The Evolution of VR Storytelling
There’s a lot of limitations with this new medium, not just in terms of technical, but also with the way you tell story. Comedy is my background, I just can’t think about how to How to even create comedy in VR, just because of timing and trying to deliver a joke in that medium right now is very tricky. When you go fully immersed into a headset, you’re quite vulnerable, and I think horror is obviously a big genre. (Sound) And you cut to a tight shot you can capture a lot of emotion from an actor. Changing your viewers perspective from being in one part of the room to another it’s a much more of a jolt. It’s a harder thing to massage. So that’s why you’re seeing things like cross fades or even fading to black between one shot and another.
– I’m in a wheelchair, and my arms are strapped down. – (Laugh) – The camera in Catatonic was part of the scene. You were in a wheelchair so that the camera’s being pushed through by characters in the actual film. With VR, I think there’s an amazing opportunity to really give the audience a character to be inside and be not only physically but emotionally. – There’s an opportunity to do some real multimedia story telling inside 360 interactive.
It utilizes hotspots or action portals. These action portals have a lot potential, we’ve seen that with projects like Gone, that could lead me to a flashback, it could lead me to a fast forward. So we’re starting to build narratives around 360 interactive and the way that looks is like a web. It’s not like a traditional script. – Headphones on you. – Mindshow is a software application for VR that allows anyone to create, share and experience shows in VR. – Step into the ring. – Your body on the headphones? – I do. – As storytellers you know we’re in our story right now – Let’s jump back to the beginning and add a character. – My name is Joe Russo I am CEO and co-founder of a company called Starburns Industries. (Music) – Try becoming the alien. Try talking to yourself in the mirror. – Hi, what’s up gorgeous. – In our world, you can be these characters. You can inhabit a costume essentially and be free to make stuff up and to play act. And effectively put on a life size virtual puppet show with super powers. – Ready, action. – Captain’s journal. (Crosstalk) – Hey, I’m about to.
Look who I am, I’m coming to get you. Yeah. How do you like them apples? Woo hoo, woo. Yeah, there’s, god there’s so many applications. Like, I’m wringing my hands because now I wanna be the evil genius that thought of this myself but you did it. Immediately my brain goes, this is what I could do with it. How do I tell a story to my four year old, or how does he tell me the story, in fact.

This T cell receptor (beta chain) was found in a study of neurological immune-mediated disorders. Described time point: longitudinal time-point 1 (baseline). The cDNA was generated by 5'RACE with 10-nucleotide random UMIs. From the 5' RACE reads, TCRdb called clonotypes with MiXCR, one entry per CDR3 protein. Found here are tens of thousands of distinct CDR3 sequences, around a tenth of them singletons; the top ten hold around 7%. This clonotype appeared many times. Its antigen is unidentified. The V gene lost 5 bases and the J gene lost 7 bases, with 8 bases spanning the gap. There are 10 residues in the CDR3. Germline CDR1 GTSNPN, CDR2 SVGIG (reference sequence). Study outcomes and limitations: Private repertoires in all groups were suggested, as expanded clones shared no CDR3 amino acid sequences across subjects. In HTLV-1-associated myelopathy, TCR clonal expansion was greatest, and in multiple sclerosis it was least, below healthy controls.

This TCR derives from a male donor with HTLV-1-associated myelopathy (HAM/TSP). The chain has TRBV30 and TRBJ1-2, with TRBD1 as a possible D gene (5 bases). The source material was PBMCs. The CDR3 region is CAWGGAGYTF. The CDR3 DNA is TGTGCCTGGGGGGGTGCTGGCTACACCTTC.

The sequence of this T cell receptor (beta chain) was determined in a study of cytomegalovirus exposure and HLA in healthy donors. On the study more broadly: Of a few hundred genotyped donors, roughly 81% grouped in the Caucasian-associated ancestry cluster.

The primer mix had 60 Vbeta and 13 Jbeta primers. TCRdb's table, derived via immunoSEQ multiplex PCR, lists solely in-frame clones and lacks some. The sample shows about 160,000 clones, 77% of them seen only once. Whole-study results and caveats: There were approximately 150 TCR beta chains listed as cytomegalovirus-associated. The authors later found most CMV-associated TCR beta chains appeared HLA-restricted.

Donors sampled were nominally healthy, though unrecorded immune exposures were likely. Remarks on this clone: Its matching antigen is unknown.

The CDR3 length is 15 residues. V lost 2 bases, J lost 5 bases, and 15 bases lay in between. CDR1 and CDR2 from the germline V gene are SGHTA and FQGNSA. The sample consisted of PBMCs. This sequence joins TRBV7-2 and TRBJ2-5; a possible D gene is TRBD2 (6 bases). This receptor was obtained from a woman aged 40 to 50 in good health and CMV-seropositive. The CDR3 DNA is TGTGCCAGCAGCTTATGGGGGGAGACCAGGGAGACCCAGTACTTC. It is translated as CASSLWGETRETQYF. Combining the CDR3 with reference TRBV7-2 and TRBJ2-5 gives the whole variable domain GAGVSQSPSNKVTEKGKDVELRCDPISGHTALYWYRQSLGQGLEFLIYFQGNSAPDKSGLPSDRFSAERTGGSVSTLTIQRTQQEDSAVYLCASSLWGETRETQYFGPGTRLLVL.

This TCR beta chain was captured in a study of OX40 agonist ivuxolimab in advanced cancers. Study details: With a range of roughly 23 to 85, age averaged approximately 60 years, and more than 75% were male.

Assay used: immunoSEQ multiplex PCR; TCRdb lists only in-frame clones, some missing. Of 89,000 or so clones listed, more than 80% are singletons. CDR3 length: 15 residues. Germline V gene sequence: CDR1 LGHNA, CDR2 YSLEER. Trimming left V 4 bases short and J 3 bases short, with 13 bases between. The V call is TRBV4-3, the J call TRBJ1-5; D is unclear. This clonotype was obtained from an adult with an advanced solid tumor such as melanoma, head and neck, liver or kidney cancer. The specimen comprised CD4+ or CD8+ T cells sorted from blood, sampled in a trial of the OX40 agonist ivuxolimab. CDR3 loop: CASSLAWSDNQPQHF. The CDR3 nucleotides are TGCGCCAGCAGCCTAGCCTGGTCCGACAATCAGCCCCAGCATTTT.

Last night he dreamt about his humidifier that turned into a monkey and ate a banana. And there was a fart cloud involved, not quite sure why. We could create a fart cloud and a monkey eating a banana and each of us could be those two things. And then 20 years from now, I can embarrass him. The worst alien ever. – With VR, we have a front row seat to that creativity and that creation, so the storytelling becomes very much first person again. – If you’re a young filmmaker like you should absolutely be thinking about VR because there isn’t that much great content yet. – How can we bring photo real environments into the game engine so that we can move around them like we do in real life? That’s where the industry is putting a lot of its energy. When you conceive of what that would make possible, it’s really exciting. – Don’t touch me, god (Inaudible). – The prediction of gravitational ways was made by Einstein a 100 years ago. In that paper he says this is such a tiny effect that nobody will ever measure it. Well I’ve always wanted to experiment.
And I did a lot of calculations on that. And I also guessed at what might be the strongest gravitational ways we could imagine, and I came to a conclusion after that. That yes, if you built this on a scale big enough.
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